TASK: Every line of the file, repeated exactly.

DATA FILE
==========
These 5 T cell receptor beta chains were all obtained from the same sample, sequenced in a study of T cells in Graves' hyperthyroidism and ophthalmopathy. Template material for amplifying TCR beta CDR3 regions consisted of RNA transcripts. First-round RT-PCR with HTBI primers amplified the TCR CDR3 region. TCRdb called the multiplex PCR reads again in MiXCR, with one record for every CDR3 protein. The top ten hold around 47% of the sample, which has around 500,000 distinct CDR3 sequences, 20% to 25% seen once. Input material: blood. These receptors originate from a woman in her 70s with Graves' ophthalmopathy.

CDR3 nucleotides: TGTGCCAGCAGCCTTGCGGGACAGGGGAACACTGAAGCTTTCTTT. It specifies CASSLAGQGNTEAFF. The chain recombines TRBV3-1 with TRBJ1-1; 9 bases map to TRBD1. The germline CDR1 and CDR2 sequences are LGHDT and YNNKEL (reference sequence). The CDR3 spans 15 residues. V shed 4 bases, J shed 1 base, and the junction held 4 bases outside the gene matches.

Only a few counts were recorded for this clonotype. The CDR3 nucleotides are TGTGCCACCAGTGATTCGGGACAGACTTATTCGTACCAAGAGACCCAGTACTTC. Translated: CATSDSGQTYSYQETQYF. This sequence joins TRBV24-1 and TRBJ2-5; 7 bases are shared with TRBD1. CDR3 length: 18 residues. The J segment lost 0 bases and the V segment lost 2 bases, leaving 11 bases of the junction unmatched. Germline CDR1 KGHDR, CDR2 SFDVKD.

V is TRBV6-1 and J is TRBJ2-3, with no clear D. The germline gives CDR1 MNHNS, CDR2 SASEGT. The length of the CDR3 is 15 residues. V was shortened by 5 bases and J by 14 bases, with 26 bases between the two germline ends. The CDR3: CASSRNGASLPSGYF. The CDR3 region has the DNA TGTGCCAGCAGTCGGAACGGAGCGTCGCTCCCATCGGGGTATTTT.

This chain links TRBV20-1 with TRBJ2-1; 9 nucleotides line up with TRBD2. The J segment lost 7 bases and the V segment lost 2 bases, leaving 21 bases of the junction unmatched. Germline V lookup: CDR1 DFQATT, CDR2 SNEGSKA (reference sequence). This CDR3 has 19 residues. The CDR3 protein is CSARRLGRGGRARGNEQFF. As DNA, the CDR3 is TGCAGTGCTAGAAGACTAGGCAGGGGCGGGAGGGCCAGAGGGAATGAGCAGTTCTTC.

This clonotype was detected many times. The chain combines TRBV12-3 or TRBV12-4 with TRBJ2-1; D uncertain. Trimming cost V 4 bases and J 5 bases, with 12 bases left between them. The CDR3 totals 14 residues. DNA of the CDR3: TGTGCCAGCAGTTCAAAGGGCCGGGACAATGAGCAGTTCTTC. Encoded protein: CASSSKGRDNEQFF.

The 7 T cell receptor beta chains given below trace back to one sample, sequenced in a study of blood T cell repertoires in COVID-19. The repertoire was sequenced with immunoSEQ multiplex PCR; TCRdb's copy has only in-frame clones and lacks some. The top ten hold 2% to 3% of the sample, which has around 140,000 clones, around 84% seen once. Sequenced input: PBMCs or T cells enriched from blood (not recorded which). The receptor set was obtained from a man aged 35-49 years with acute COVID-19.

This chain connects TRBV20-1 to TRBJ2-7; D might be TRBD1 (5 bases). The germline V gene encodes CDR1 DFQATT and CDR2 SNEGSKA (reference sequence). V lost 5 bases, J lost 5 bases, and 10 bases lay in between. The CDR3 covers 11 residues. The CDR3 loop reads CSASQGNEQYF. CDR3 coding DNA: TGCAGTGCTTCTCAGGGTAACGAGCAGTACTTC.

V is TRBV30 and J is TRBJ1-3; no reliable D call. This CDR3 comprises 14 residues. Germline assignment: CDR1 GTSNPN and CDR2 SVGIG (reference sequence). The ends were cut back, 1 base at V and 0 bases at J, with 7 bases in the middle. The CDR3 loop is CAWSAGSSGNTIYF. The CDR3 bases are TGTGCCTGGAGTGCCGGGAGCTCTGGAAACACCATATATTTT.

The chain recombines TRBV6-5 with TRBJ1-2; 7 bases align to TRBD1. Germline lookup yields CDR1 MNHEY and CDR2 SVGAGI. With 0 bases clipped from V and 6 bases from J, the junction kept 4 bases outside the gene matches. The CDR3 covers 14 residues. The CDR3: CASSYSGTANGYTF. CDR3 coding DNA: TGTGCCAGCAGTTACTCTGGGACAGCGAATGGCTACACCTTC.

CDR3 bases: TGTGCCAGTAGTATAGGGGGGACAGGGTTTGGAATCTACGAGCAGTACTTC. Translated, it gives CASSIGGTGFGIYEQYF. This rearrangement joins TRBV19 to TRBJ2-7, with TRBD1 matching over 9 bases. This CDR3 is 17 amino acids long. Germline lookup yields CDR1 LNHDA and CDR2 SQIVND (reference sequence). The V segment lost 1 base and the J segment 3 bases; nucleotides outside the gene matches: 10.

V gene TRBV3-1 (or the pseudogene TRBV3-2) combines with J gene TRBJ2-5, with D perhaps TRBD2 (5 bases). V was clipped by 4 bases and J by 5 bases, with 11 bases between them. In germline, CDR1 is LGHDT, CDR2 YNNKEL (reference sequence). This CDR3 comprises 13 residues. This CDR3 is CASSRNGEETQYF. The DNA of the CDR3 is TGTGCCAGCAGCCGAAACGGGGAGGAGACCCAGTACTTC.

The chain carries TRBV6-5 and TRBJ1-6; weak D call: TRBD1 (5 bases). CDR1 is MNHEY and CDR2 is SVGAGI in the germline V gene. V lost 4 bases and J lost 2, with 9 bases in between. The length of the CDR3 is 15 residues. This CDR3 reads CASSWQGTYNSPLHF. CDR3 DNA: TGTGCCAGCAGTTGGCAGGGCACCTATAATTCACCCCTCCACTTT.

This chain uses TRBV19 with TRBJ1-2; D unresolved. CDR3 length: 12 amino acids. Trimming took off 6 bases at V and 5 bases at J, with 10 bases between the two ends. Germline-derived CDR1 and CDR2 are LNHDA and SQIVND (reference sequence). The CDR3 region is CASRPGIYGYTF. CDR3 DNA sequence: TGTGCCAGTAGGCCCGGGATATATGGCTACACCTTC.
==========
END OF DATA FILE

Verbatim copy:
These 5 T cell receptor beta chains were all obtained from the same sample, sequenced in a study of T cells in Graves' hyperthyroidism and ophthalmopathy. Template material for amplifying TCR beta CDR3 regions consisted of RNA transcripts. First-round RT-PCR with HTBI primers amplified the TCR CDR3 region. TCRdb called the multiplex PCR reads again in MiXCR, with one record for every CDR3 protein. The top ten hold around 47% of the sample, which has around 500,000 distinct CDR3 sequences, 20% to 25% seen once. Input material: blood. These receptors originate from a woman in her 70s with Graves' ophthalmopathy.

CDR3 nucleotides: TGTGCCAGCAGCCTTGCGGGACAGGGGAACACTGAAGCTTTCTTT. It specifies CASSLAGQGNTEAFF. The chain recombines TRBV3-1 with TRBJ1-1; 9 bases map to TRBD1. The germline CDR1 and CDR2 sequences are LGHDT and YNNKEL (reference sequence). The CDR3 spans 15 residues. V shed 4 bases, J shed 1 base, and the junction held 4 bases outside the gene matches.

Only a few counts were recorded for this clonotype. The CDR3 nucleotides are TGTGCCACCAGTGATTCGGGACAGACTTATTCGTACCAAGAGACCCAGTACTTC. Translated: CATSDSGQTYSYQETQYF. This sequence joins TRBV24-1 and TRBJ2-5; 7 bases are shared with TRBD1. CDR3 length: 18 residues. The J segment lost 0 bases and the V segment lost 2 bases, leaving 11 bases of the junction unmatched. Germline CDR1 KGHDR, CDR2 SFDVKD.

V is TRBV6-1 and J is TRBJ2-3, with no clear D. The germline gives CDR1 MNHNS, CDR2 SASEGT. The length of the CDR3 is 15 residues. V was shortened by 5 bases and J by 14 bases, with 26 bases between the two germline ends. The CDR3: CASSRNGASLPSGYF. The CDR3 region has the DNA TGTGCCAGCAGTCGGAACGGAGCGTCGCTCCCATCGGGGTATTTT.

This chain links TRBV20-1 with TRBJ2-1; 9 nucleotides line up with TRBD2. The J segment lost 7 bases and the V segment lost 2 bases, leaving 21 bases of the junction unmatched. Germline V lookup: CDR1 DFQATT, CDR2 SNEGSKA (reference sequence). This CDR3 has 19 residues. The CDR3 protein is CSARRLGRGGRARGNEQFF. As DNA, the CDR3 is TGCAGTGCTAGAAGACTAGGCAGGGGCGGGAGGGCCAGAGGGAATGAGCAGTTCTTC.

This clonotype was detected many times. The chain combines TRBV12-3 or TRBV12-4 with TRBJ2-1; D uncertain. Trimming cost V 4 bases and J 5 bases, with 12 bases left between them. The CDR3 totals 14 residues. DNA of the CDR3: TGTGCCAGCAGTTCAAAGGGCCGGGACAATGAGCAGTTCTTC. Encoded protein: CASSSKGRDNEQFF.

The 7 T cell receptor beta chains given below trace back to one sample, sequenced in a study of blood T cell repertoires in COVID-19. The repertoire was sequenced with immunoSEQ multiplex PCR; TCRdb's copy has only in-frame clones and lacks some. The top ten hold 2% to 3% of the sample, which has around 140,000 clones, around 84% seen once. Sequenced input: PBMCs or T cells enriched from blood (not recorded which). The receptor set was obtained from a man aged 35-49 years with acute COVID-19.

This chain connects TRBV20-1 to TRBJ2-7; D might be TRBD1 (5 bases). The germline V gene encodes CDR1 DFQATT and CDR2 SNEGSKA (reference sequence). V lost 5 bases, J lost 5 bases, and 10 bases lay in between. The CDR3 covers 11 residues. The CDR3 loop reads CSASQGNEQYF. CDR3 coding DNA: TGCAGTGCTTCTCAGGGTAACGAGCAGTACTTC.

V is TRBV30 and J is TRBJ1-3; no reliable D call. This CDR3 comprises 14 residues. Germline assignment: CDR1 GTSNPN and CDR2 SVGIG (reference sequence). The ends were cut back, 1 base at V and 0 bases at J, with 7 bases in the middle. The CDR3 loop is CAWSAGSSGNTIYF. The CDR3 bases are TGTGCCTGGAGTGCCGGGAGCTCTGGAAACACCATATATTTT.

The chain recombines TRBV6-5 with TRBJ1-2; 7 bases align to TRBD1. Germline lookup yields CDR1 MNHEY and CDR2 SVGAGI. With 0 bases clipped from V and 6 bases from J, the junction kept 4 bases outside the gene matches. The CDR3 covers 14 residues. The CDR3: CASSYSGTANGYTF. CDR3 coding DNA: TGTGCCAGCAGTTACTCTGGGACAGCGAATGGCTACACCTTC.

CDR3 bases: TGTGCCAGTAGTATAGGGGGGACAGGGTTTGGAATCTACGAGCAGTACTTC. Translated, it gives CASSIGGTGFGIYEQYF. This rearrangement joins TRBV19 to TRBJ2-7, with TRBD1 matching over 9 bases. This CDR3 is 17 amino acids long. Germline lookup yields CDR1 LNHDA and CDR2 SQIVND (reference sequence). The V segment lost 1 base and the J segment 3 bases; nucleotides outside the gene matches: 10.

V gene TRBV3-1 (or the pseudogene TRBV3-2) combines with J gene TRBJ2-5, with D perhaps TRBD2 (5 bases). V was clipped by 4 bases and J by 5 bases, with 11 bases between them. In germline, CDR1 is LGHDT, CDR2 YNNKEL (reference sequence). This CDR3 comprises 13 residues. This CDR3 is CASSRNGEETQYF. The DNA of the CDR3 is TGTGCCAGCAGCCGAAACGGGGAGGAGACCCAGTACTTC.

The chain carries TRBV6-5 and TRBJ1-6; weak D call: TRBD1 (5 bases). CDR1 is MNHEY and CDR2 is SVGAGI in the germline V gene. V lost 4 bases and J lost 2, with 9 bases in between. The length of the CDR3 is 15 residues. This CDR3 reads CASSWQGTYNSPLHF. CDR3 DNA: TGTGCCAGCAGTTGGCAGGGCACCTATAATTCACCCCTCCACTTT.

This chain uses TRBV19 with TRBJ1-2; D unresolved. CDR3 length: 12 amino acids. Trimming took off 6 bases at V and 5 bases at J, with 10 bases between the two ends. Germline-derived CDR1 and CDR2 are LNHDA and SQIVND (reference sequence). The CDR3 region is CASRPGIYGYTF. CDR3 DNA sequence: TGTGCCAGTAGGCCCGGGATATATGGCTACACCTTC.